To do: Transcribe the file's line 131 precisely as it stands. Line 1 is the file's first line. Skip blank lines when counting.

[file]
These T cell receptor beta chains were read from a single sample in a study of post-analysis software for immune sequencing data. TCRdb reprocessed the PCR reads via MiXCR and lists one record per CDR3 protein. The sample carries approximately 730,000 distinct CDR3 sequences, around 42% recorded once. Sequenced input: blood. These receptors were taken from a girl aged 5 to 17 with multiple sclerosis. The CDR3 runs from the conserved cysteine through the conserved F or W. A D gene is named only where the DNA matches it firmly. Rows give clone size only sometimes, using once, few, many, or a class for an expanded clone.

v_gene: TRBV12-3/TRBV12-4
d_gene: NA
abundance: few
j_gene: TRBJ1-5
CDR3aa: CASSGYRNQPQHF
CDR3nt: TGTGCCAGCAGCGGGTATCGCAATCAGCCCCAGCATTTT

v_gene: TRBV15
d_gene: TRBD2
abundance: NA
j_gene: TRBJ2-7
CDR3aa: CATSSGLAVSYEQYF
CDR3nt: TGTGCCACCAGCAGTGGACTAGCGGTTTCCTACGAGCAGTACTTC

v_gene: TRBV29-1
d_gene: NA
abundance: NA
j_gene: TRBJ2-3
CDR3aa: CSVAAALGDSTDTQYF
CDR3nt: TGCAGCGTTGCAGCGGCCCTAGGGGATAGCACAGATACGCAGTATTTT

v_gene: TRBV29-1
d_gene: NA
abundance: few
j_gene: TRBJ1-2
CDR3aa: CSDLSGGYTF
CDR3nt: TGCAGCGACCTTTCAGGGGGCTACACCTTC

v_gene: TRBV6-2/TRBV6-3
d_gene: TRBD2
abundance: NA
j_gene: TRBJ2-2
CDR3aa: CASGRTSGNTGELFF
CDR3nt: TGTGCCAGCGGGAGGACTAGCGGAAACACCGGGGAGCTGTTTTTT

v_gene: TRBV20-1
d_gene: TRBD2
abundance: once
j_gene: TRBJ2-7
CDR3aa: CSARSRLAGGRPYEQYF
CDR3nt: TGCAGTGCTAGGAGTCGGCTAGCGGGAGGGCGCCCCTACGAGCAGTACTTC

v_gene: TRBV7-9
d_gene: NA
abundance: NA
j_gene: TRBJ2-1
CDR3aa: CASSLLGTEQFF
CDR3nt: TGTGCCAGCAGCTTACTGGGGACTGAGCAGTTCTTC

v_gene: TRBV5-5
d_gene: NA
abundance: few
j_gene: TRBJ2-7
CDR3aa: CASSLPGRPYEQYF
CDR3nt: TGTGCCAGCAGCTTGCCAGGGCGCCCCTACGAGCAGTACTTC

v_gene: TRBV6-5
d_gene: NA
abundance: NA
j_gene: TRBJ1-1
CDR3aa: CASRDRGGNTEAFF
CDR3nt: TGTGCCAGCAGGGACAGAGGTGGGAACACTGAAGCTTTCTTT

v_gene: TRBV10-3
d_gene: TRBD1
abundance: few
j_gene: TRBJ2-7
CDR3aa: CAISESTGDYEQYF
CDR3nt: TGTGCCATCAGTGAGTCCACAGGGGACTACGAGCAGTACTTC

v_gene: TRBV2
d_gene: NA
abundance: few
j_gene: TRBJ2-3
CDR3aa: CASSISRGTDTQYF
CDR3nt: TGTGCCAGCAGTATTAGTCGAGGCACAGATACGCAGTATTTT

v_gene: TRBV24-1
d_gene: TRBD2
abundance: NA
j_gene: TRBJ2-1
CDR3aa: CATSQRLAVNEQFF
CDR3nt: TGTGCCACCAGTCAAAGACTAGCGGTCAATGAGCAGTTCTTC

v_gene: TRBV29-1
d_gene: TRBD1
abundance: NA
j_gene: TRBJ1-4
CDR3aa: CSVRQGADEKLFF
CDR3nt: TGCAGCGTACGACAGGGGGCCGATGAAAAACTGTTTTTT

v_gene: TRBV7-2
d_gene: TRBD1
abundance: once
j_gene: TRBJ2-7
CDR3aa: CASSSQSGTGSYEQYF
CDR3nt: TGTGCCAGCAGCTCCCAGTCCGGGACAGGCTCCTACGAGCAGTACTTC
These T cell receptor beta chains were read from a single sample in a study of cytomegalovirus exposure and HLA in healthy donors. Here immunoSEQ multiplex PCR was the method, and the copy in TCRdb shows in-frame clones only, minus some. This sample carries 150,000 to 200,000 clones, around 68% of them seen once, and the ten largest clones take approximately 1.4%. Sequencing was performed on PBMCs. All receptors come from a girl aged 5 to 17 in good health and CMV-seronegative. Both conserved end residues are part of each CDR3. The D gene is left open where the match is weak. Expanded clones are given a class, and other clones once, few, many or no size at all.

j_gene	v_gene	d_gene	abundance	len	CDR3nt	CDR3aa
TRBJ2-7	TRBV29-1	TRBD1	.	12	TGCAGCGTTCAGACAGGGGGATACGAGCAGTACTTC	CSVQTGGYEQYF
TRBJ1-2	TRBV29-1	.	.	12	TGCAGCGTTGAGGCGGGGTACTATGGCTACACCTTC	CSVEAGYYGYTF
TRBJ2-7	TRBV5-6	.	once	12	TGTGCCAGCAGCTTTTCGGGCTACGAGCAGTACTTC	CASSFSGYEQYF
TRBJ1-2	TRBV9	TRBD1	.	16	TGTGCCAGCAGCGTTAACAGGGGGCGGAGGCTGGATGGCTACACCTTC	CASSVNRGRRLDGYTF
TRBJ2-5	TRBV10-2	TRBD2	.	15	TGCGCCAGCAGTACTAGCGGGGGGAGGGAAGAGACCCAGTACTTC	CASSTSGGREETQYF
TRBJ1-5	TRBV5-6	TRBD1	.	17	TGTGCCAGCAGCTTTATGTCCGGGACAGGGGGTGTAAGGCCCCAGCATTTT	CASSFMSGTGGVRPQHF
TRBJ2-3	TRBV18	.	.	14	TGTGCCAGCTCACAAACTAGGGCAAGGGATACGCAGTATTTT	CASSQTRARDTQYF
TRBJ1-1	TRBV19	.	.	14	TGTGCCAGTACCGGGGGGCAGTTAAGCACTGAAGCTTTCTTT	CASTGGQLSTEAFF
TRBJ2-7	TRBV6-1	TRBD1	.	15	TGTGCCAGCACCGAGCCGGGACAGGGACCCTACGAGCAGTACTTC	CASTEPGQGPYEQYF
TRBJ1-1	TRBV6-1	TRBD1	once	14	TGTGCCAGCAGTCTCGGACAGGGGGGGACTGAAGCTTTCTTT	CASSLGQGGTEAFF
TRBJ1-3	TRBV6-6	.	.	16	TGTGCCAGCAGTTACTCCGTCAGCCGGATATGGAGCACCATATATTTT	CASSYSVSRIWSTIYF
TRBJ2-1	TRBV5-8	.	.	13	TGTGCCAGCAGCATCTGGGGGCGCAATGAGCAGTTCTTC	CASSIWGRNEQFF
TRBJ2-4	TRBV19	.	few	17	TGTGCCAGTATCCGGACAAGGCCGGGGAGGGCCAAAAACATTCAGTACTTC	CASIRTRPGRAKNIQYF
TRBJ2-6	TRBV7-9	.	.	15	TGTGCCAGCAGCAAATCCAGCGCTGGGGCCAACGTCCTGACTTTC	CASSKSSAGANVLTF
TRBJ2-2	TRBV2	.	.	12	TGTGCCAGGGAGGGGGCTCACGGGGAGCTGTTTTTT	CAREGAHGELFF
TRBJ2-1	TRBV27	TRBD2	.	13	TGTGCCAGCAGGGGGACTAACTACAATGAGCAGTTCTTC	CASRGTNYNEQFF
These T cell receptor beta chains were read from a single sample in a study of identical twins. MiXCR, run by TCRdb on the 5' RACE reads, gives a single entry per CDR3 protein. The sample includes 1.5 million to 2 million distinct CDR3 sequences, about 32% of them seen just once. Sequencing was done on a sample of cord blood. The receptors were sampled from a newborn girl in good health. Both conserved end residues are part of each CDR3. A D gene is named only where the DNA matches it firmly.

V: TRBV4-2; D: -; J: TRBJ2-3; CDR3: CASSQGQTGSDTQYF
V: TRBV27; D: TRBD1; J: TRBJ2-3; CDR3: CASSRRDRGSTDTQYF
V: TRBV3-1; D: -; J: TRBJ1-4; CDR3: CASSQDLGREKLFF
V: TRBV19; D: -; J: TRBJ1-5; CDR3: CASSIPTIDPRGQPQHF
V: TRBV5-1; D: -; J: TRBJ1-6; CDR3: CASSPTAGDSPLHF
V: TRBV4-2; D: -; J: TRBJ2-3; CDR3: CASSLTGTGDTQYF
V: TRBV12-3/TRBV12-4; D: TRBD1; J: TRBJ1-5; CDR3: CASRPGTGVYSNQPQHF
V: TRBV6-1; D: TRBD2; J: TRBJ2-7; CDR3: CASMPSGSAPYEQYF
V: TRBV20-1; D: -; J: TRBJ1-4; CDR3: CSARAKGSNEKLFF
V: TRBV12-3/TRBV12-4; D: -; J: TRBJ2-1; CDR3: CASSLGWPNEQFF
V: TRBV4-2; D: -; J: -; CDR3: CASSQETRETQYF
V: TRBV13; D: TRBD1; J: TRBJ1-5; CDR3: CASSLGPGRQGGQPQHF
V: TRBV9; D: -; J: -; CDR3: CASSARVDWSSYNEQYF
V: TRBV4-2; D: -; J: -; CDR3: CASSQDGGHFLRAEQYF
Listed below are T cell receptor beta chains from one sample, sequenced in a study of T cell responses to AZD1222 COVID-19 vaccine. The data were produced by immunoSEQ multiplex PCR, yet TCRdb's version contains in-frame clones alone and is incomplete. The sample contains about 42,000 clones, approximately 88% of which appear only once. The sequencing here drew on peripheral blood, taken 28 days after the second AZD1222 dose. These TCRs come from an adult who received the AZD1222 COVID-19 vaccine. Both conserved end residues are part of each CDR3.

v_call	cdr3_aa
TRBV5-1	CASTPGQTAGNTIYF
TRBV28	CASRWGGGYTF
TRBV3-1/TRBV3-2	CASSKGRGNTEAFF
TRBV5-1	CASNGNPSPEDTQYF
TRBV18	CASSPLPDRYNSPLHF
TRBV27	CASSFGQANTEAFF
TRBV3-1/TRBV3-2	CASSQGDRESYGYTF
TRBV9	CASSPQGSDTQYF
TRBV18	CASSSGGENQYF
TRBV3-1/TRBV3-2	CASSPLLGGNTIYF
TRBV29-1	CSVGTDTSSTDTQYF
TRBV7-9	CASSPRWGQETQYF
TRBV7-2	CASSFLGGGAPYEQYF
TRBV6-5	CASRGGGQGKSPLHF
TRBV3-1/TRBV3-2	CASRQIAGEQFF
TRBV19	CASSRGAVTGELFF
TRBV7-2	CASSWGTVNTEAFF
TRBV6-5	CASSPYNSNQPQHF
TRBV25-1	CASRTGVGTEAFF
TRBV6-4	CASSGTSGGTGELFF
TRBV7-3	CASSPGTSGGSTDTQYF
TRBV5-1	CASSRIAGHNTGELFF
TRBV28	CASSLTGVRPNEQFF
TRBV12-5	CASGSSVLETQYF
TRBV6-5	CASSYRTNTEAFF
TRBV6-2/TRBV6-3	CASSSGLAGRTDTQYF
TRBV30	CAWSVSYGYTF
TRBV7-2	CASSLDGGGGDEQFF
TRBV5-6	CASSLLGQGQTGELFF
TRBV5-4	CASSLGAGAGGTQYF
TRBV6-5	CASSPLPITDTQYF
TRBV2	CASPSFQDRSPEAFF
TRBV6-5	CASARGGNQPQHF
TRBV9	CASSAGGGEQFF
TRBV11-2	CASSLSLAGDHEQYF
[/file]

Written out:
TRBV29-1	CSVGTDTSSTDTQYF